Gilman offensive tackle Devery Hamilton, a four-star prospect, discusses his commitment to play football at Michigan. (Katherine Dunn, Baltimore Sun video)
Gilman's Devery Hamilton has played just eight games at offensive tackle, but his skills and his 6-foot-7, 285-pound frame stood out enough to draw offers from several national powers. On Wednesday, he announced his commitment to Michigan.
Hamilton, who converted from defensive end/tight end to offensive tackle last season, chose the Wolverines over Maryland and Stanford.
"Coach [Jim] Harbaugh's a quirky guy but in a good way, so his approach to the game of football seems much different than other people and it seems like it works," Hamilton said. "You see his success with the 49ers and back at Stanford. I like the different approach that he took."
Hamilton said he made his decision Tuesday night after talking with his parents and some of the Gilman coaches. He called Harbaugh on Wednesday afternoon before he made his announcement.
"I was looking at the business school when I was up there for my last visit. I met with some of the professors in the business school. I toured the business school. I also did a tour of the hospital, because I'm thinking between business and biology [as a major]," said Hamilton, who has a 3.5 GPA.
He took his latest visit to Ann Arbor a month ago, but he was also there last fall when Michigan played Maryland.
"It's a great football tradition," he said. "There's a lot of history behind their football program. They've got the Big House, great crowds."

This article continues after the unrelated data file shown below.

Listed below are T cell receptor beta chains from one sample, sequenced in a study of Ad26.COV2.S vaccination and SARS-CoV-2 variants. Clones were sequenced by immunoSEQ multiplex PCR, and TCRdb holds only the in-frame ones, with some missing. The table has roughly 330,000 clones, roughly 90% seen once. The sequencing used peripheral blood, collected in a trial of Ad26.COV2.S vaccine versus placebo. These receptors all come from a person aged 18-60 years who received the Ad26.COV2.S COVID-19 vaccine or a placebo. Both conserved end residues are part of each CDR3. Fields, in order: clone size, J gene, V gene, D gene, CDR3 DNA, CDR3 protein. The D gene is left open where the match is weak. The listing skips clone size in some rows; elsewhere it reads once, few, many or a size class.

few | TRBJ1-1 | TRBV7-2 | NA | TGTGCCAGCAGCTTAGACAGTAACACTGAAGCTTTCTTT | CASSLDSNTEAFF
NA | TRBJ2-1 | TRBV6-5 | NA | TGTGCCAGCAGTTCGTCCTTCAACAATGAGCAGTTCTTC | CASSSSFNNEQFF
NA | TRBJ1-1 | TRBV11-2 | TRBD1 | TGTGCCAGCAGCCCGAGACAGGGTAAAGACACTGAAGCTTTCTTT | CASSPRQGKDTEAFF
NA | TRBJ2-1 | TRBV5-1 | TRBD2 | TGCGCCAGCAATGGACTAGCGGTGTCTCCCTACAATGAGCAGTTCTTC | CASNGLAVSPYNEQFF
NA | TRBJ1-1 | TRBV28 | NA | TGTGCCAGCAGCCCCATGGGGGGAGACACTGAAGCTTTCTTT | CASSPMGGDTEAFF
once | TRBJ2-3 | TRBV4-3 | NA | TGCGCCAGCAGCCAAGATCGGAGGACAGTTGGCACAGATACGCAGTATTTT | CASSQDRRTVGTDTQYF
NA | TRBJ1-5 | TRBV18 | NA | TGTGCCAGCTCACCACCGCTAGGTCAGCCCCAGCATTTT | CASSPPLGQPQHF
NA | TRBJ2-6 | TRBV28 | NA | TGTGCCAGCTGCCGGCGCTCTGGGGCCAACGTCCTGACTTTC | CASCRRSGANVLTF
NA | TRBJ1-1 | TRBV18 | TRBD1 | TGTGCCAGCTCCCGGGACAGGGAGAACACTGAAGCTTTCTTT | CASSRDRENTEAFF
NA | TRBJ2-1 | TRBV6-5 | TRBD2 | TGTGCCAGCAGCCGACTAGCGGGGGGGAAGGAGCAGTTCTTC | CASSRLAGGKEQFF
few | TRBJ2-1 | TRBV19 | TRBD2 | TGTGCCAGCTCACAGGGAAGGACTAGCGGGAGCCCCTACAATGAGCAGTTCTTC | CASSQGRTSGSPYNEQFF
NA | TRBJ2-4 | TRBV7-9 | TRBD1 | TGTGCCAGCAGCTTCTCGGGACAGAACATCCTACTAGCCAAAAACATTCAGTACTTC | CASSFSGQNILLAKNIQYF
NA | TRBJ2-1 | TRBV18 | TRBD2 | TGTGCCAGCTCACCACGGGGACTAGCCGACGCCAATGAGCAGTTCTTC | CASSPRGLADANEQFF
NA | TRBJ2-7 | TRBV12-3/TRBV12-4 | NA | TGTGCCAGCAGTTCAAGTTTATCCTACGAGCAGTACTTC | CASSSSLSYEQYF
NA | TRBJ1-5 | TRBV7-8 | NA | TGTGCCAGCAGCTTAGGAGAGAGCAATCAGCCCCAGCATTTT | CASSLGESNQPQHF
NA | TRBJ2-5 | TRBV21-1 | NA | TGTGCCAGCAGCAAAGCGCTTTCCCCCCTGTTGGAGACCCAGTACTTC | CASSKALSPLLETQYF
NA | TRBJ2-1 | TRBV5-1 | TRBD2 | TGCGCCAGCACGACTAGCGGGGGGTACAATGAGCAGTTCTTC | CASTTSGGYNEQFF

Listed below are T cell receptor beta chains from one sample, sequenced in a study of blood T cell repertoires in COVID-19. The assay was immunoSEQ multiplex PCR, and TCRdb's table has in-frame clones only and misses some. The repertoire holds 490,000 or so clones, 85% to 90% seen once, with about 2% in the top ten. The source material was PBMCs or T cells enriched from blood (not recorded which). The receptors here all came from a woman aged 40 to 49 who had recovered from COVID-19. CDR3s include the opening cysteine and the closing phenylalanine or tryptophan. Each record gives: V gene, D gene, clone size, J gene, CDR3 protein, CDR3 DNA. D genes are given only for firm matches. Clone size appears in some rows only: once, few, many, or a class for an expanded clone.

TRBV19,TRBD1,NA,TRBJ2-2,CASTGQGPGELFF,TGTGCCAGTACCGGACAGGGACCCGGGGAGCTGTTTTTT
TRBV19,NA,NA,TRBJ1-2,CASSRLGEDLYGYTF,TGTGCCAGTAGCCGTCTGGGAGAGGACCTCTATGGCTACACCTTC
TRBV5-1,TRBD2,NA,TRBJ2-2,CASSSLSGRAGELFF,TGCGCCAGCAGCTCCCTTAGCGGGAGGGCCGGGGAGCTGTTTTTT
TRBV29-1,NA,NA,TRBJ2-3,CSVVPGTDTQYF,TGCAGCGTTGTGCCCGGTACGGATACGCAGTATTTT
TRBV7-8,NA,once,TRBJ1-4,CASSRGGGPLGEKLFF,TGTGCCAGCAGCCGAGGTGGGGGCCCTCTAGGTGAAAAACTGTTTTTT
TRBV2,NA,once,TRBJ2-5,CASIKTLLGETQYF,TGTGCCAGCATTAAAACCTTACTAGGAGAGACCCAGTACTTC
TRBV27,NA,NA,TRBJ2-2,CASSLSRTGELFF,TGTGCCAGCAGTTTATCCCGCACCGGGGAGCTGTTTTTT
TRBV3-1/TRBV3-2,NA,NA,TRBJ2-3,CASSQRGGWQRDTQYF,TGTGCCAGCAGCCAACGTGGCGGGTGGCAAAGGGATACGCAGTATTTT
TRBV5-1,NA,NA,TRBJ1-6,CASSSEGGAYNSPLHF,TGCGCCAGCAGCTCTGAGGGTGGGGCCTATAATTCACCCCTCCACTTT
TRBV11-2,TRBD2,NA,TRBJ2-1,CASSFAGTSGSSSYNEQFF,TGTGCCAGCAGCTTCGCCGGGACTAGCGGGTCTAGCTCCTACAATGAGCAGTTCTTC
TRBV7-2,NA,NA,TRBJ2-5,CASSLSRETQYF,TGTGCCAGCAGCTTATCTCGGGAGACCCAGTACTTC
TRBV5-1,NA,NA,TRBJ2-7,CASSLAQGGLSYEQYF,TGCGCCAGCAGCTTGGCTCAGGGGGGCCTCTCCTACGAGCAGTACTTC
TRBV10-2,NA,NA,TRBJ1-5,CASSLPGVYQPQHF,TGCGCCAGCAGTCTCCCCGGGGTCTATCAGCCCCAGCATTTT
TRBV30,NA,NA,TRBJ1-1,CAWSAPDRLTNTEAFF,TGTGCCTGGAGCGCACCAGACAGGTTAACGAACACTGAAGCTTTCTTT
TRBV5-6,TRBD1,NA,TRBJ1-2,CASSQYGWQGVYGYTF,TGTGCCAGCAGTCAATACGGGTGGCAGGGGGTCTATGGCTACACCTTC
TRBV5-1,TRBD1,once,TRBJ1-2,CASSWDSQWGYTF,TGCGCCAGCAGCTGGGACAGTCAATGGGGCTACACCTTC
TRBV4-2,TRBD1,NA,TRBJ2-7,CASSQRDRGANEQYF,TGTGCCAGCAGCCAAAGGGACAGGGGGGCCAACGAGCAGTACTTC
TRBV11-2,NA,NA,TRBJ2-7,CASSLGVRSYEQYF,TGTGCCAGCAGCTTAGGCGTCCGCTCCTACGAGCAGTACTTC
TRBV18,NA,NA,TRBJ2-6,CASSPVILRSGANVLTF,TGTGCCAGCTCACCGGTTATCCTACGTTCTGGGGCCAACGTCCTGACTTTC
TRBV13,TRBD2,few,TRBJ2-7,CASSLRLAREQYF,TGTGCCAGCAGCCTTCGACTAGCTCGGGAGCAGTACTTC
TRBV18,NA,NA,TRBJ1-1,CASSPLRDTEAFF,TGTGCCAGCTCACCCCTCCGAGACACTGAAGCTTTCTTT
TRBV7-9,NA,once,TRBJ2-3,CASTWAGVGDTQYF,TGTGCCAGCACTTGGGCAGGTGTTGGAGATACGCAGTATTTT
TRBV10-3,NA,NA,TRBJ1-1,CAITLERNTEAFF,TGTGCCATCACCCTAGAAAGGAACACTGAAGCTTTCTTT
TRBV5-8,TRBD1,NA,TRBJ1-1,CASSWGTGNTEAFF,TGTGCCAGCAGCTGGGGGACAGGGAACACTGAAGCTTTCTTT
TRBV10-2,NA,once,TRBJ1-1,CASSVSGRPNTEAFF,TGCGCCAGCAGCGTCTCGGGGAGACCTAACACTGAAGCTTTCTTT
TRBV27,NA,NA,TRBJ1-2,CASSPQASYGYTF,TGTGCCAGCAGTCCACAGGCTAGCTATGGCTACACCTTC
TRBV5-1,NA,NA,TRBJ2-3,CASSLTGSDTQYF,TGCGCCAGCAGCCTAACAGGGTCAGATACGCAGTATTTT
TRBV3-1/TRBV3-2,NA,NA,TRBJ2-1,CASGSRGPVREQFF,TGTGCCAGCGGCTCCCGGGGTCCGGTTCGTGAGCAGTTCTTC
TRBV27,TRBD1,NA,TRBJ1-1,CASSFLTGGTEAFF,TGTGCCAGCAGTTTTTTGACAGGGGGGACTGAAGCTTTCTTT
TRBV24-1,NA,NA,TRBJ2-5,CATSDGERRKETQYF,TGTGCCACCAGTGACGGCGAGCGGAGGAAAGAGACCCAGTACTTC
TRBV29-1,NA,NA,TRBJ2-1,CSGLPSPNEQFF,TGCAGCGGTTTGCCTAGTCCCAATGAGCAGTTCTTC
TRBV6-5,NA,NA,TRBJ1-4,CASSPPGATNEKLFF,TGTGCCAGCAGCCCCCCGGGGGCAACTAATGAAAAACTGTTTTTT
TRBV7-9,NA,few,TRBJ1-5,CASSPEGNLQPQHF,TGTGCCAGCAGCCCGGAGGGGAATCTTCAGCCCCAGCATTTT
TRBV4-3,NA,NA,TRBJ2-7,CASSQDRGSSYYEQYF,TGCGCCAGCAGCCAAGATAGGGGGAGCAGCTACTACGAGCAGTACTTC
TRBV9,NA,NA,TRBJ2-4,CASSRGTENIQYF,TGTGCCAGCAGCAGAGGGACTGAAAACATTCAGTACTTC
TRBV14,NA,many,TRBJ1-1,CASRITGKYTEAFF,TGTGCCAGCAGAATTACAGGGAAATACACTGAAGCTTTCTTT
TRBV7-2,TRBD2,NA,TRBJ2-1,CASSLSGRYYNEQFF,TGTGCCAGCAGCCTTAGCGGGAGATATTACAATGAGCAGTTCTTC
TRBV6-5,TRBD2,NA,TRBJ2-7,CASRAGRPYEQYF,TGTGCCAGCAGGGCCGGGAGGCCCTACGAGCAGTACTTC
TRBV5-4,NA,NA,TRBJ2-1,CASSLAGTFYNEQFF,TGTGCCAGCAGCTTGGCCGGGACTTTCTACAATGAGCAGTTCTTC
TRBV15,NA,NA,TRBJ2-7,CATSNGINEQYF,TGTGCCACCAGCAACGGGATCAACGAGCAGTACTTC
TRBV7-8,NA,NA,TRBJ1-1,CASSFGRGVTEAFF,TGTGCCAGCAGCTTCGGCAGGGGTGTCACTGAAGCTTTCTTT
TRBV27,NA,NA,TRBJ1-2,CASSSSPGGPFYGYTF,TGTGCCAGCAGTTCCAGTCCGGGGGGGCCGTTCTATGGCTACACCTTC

Hamilton is a four-star prospect rated the No. 12 overall player in Maryland and the No. 26 offensive lineman in the country, according to the recruiting website Rivals.com.
Gilman coach Biff Poggi said Hamilton drew a lot of recruiting attention for play at defensive end, but that his skills translate well to the offensive line and he has a huge upside.
"He's a big guy and a young guy and he'll get his feet acclimated," Poggi said. "He has a very high ceiling. He has very good athletic ability, but he's still just a puppy. When you look at his potential, what these schools see is he's a guy who's going to be 6-8 and 300-whatever and he's a like a ballerina on his feet. He's going to do real well there."
Hamilton said he wasn't too sure at first about converting to offensive tackle. As a sophomore, he said, the coaches wanted to get him on the field so he played defensive end. Last season, he started at tight end, too, but when a teammate got hurt, he moved inside.
"At first I was skeptical about the change, because I was still playing defense," Hamilton said. "So it was really a toss up — do I like defense more or do I like offense more? And I liked playing tight end because I could show my athleticism. But after a couple games and really getting my foothold at playing left tackle, I really started to enjoy it and now I do really love playing offensive line, playing left tackle.
"There's a lot of things at offensive line that you can do that don't happen anywhere else on the football field. Just the battles that go on every single play. You know you're always going to have contact on every single play at the snap of the ball and that's something I really enjoy."
Hamilton, who said he was thankful for the support of his parents and all his Gilman coaches, will join Henry Poggi, coach Biff Poggi's son, in Ann Arbor. Henry Poggi, a defensive end, will be a senior when Hamilton arrives.
Although he's happy to have a familiar face on the team, Hamilton said it did not sway his commitment.
"I've always said that I can't make my decision based on what somebody else's decision is, but now that I've made my decision it definitely is nice to know that Henry will be up there a couple more years, so that I know somebody when I come in. Obviously, I'll know the recruits in my class. I'll be in contact with them. But having a guy to look up to that I know personally, that'll be good and I'm sure Coach Poggi will be by to see games."